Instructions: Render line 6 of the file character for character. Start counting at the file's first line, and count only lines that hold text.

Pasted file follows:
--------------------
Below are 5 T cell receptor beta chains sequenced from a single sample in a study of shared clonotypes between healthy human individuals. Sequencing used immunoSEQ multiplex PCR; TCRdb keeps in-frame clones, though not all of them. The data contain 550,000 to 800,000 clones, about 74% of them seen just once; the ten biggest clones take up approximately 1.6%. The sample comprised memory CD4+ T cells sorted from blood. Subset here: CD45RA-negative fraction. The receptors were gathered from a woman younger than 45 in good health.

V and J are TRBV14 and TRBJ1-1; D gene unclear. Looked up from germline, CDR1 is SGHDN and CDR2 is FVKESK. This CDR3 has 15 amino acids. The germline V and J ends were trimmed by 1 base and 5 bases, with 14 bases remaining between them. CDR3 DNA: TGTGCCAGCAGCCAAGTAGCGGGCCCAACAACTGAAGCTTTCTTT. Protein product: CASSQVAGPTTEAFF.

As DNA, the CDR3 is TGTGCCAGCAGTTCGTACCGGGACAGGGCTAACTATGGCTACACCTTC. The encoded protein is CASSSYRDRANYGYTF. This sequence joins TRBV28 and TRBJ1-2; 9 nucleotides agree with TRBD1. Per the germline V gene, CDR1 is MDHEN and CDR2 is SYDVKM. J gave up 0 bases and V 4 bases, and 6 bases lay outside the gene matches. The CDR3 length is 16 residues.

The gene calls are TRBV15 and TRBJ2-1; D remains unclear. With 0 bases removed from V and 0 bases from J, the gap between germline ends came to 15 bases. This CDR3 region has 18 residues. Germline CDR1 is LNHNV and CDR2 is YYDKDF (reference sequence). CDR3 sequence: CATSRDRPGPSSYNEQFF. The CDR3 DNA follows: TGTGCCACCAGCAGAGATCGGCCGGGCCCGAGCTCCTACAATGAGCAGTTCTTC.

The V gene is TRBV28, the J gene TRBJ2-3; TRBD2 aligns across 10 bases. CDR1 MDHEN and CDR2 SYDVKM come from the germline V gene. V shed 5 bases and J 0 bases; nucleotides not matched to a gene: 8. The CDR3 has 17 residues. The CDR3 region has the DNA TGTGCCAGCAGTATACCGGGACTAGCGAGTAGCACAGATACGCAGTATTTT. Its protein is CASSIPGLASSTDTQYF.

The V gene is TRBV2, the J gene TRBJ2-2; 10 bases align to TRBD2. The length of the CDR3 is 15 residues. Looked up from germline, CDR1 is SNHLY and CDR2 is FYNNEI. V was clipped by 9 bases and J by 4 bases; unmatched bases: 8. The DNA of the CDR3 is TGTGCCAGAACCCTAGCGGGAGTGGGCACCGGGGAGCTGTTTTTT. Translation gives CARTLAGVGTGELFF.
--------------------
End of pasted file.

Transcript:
The V gene is TRBV2, the J gene TRBJ2-2; 10 bases align to TRBD2. The length of the CDR3 is 15 residues. Looked up from germline, CDR1 is SNHLY and CDR2 is FYNNEI. V was clipped by 9 bases and J by 4 bases; unmatched bases: 8. The DNA of the CDR3 is TGTGCCAGAACCCTAGCGGGAGTGGGCACCGGGGAGCTGTTTTTT. Translation gives CARTLAGVGTGELFF.